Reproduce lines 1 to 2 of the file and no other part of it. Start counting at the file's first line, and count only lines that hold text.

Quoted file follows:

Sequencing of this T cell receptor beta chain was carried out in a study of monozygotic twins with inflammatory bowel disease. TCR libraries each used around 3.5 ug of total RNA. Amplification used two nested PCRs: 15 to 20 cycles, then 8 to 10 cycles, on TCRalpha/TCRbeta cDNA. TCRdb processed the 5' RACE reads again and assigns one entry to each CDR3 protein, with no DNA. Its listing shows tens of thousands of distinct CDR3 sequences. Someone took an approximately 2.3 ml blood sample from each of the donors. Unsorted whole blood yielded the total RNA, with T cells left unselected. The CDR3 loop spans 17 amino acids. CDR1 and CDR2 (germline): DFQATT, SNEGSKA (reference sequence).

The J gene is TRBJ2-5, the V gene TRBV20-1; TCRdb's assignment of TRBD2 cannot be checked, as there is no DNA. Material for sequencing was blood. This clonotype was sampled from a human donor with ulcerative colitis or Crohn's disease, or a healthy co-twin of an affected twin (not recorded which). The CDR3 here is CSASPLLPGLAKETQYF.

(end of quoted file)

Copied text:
Sequencing of this T cell receptor beta chain was carried out in a study of monozygotic twins with inflammatory bowel disease. TCR libraries each used around 3.5 ug of total RNA. Amplification used two nested PCRs: 15 to 20 cycles, then 8 to 10 cycles, on TCRalpha/TCRbeta cDNA. TCRdb processed the 5' RACE reads again and assigns one entry to each CDR3 protein, with no DNA. Its listing shows tens of thousands of distinct CDR3 sequences. Someone took an approximately 2.3 ml blood sample from each of the donors. Unsorted whole blood yielded the total RNA, with T cells left unselected. The CDR3 loop spans 17 amino acids. CDR1 and CDR2 (germline): DFQATT, SNEGSKA (reference sequence).

The J gene is TRBJ2-5, the V gene TRBV20-1; TCRdb's assignment of TRBD2 cannot be checked, as there is no DNA. Material for sequencing was blood. This clonotype was sampled from a human donor with ulcerative colitis or Crohn's disease, or a healthy co-twin of an affected twin (not recorded which). The CDR3 here is CSASPLLPGLAKETQYF.